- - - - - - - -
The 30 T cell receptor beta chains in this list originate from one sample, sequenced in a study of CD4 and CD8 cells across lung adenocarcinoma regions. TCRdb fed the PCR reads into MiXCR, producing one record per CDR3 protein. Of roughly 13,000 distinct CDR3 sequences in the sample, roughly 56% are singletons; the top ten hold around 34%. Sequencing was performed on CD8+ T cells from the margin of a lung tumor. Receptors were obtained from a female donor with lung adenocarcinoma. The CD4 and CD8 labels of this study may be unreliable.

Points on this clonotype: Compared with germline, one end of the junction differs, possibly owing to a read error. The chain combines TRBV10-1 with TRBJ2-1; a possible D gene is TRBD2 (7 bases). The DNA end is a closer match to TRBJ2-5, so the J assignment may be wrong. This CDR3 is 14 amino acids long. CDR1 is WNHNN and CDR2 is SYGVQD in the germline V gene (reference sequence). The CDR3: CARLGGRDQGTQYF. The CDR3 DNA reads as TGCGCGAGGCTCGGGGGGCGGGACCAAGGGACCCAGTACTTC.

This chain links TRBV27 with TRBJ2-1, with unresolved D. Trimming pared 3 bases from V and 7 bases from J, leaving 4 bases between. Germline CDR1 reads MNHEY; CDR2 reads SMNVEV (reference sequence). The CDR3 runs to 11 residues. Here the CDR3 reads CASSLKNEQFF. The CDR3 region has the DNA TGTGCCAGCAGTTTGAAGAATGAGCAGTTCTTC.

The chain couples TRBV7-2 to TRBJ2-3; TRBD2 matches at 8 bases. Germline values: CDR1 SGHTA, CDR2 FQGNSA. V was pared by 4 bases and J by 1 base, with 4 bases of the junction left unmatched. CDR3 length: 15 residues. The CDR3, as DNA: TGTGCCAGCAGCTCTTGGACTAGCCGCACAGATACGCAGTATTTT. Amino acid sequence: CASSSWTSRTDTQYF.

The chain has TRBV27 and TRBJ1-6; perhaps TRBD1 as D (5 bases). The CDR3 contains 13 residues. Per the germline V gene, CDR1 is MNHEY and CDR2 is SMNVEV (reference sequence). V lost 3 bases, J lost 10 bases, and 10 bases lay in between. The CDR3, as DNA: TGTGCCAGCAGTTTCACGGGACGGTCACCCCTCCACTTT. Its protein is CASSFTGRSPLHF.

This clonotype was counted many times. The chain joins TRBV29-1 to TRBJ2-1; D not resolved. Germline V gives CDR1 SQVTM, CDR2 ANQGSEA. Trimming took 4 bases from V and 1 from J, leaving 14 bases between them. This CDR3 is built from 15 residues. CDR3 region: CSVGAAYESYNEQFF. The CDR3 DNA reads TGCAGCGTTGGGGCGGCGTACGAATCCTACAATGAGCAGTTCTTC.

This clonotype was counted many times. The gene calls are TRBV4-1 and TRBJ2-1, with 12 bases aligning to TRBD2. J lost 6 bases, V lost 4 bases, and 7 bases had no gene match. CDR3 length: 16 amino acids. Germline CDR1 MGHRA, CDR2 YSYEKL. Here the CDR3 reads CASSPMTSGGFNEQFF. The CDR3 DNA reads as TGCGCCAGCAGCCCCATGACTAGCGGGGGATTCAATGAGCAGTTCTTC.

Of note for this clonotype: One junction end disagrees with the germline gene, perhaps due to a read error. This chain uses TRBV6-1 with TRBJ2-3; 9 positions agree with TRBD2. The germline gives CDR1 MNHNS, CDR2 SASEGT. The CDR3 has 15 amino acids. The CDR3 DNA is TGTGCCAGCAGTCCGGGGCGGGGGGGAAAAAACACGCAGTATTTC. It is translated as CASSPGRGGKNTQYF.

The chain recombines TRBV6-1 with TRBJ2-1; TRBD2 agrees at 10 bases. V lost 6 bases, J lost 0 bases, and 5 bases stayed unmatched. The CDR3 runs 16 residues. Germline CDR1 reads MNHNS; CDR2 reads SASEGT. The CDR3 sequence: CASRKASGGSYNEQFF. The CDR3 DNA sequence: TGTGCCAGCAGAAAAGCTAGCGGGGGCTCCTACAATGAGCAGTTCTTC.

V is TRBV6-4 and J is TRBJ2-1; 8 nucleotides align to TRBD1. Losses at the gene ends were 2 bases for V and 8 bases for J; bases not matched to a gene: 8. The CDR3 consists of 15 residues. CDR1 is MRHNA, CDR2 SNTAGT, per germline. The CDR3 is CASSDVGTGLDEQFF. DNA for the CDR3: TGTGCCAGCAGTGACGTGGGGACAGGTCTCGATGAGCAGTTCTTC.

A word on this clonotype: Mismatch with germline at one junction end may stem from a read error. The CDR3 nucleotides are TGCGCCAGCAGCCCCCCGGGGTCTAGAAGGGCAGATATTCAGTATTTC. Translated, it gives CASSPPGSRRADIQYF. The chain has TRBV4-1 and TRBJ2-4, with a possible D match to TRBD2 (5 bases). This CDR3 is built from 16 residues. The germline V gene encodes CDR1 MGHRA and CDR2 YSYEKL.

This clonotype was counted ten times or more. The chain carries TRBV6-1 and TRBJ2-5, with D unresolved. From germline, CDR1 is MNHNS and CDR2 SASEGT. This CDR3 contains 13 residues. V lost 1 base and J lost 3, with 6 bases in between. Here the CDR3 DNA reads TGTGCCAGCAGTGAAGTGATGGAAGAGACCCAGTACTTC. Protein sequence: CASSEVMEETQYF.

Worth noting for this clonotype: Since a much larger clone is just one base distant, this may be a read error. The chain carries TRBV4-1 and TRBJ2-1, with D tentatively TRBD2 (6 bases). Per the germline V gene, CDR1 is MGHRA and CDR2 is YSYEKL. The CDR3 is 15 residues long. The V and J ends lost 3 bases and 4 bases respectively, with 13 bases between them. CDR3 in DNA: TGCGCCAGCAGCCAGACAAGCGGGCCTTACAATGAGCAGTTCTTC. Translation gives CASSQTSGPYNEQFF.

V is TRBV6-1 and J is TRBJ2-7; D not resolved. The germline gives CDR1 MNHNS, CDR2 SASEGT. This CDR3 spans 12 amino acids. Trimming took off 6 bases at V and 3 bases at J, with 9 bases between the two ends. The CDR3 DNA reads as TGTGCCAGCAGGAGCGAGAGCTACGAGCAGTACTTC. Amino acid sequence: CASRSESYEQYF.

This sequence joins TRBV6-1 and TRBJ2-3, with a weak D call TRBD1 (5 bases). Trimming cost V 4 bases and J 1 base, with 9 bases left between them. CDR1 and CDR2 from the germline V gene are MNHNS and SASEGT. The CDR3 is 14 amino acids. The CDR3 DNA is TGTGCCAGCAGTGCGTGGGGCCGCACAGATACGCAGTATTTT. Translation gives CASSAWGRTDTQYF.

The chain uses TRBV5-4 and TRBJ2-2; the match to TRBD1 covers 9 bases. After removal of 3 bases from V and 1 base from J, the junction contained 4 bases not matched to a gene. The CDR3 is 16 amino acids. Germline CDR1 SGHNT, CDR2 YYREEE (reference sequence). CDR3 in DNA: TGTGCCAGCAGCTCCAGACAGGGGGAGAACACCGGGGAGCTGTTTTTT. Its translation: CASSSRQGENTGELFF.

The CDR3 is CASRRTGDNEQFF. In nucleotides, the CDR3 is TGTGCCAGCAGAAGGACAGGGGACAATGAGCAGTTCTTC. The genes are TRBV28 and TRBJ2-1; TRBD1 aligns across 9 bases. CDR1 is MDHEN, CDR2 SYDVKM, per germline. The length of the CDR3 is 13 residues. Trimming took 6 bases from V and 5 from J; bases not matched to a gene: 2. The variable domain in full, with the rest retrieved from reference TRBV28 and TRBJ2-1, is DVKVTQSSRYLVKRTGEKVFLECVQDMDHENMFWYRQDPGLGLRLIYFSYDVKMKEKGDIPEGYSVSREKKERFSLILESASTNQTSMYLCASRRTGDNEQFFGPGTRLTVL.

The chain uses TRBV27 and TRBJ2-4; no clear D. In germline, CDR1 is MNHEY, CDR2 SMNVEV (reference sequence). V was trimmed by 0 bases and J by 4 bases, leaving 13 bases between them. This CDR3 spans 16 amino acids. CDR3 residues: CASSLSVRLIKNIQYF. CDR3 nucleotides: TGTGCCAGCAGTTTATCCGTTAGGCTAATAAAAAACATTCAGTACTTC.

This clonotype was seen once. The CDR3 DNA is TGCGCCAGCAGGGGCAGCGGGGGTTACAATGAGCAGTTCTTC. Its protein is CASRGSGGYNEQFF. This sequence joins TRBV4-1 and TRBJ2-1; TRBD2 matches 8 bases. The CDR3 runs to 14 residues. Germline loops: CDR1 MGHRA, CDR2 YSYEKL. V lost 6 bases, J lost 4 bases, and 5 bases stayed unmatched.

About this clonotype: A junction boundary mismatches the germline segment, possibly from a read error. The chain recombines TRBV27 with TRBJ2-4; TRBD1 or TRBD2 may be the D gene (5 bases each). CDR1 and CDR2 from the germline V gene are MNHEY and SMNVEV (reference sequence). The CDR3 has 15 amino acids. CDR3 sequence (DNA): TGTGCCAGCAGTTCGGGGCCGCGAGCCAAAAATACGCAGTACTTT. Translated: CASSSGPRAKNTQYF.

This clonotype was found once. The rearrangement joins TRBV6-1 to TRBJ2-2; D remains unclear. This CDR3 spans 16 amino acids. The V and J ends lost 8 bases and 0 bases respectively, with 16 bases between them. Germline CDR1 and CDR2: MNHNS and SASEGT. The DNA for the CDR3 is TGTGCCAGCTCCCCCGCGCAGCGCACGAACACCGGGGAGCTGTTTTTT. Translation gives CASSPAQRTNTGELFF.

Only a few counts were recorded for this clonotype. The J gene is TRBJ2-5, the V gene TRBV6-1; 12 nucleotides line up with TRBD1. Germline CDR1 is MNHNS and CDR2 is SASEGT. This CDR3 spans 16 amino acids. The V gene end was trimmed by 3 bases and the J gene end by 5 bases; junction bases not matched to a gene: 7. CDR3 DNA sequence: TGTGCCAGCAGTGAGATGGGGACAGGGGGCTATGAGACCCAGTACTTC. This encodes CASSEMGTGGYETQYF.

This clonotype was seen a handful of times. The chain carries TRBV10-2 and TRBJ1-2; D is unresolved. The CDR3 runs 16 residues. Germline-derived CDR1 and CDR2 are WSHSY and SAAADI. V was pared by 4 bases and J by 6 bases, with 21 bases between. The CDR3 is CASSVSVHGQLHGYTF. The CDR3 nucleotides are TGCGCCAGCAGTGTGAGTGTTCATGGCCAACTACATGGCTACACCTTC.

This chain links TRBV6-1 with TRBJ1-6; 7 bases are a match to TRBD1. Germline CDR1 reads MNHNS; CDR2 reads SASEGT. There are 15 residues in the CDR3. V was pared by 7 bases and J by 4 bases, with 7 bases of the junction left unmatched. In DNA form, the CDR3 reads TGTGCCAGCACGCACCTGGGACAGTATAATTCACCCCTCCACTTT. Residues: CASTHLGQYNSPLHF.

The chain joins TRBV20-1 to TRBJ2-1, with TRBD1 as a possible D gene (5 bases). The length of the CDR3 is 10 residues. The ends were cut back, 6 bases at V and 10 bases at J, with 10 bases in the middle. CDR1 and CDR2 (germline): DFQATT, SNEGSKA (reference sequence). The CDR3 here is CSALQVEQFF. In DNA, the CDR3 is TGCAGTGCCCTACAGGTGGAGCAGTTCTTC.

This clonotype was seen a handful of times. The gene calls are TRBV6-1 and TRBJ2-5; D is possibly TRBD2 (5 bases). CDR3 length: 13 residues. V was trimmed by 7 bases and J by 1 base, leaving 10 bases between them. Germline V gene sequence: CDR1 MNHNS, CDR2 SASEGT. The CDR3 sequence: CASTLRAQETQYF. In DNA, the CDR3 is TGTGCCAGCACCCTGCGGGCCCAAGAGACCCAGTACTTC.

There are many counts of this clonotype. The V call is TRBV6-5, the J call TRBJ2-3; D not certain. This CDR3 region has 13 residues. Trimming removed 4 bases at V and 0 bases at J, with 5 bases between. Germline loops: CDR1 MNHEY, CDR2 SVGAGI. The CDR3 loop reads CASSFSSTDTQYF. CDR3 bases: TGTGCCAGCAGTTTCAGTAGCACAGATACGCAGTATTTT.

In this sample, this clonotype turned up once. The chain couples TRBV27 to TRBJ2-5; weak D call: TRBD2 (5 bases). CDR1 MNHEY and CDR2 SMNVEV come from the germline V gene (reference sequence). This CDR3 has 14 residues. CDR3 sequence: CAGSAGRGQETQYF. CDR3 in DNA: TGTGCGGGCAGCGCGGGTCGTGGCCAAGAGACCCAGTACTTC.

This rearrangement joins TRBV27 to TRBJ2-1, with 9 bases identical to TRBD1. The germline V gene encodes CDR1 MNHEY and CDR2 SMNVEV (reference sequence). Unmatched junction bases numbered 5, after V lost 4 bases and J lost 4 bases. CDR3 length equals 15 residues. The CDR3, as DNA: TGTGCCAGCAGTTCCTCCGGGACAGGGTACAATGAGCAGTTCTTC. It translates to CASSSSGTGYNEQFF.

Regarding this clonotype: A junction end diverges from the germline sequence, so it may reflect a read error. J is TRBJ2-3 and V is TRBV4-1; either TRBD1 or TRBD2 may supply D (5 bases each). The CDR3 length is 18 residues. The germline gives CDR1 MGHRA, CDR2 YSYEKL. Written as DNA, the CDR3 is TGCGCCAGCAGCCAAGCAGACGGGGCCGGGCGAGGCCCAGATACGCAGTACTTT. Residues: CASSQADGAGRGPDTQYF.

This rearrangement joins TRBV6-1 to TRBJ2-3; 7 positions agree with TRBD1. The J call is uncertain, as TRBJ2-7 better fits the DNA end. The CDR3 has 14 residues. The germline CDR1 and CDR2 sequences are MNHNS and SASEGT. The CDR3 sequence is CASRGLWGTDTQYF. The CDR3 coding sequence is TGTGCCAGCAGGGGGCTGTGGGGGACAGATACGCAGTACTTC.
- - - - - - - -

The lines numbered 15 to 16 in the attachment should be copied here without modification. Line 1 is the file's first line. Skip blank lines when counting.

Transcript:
This sequence joins TRBV6-1 and TRBJ2-3, with a weak D call TRBD1 (5 bases). Trimming cost V 4 bases and J 1 base, with 9 bases left between them. CDR1 and CDR2 from the germline V gene are MNHNS and SASEGT. The CDR3 is 14 amino acids. The CDR3 DNA is TGTGCCAGCAGTGCGTGGGGCCGCACAGATACGCAGTATTTT. Translation gives CASSAWGRTDTQYF.

The chain uses TRBV5-4 and TRBJ2-2; the match to TRBD1 covers 9 bases. After removal of 3 bases from V and 1 base from J, the junction contained 4 bases not matched to a gene. The CDR3 is 16 amino acids. Germline CDR1 SGHNT, CDR2 YYREEE (reference sequence). CDR3 in DNA: TGTGCCAGCAGCTCCAGACAGGGGGAGAACACCGGGGAGCTGTTTTTT. Its translation: CASSSRQGENTGELFF.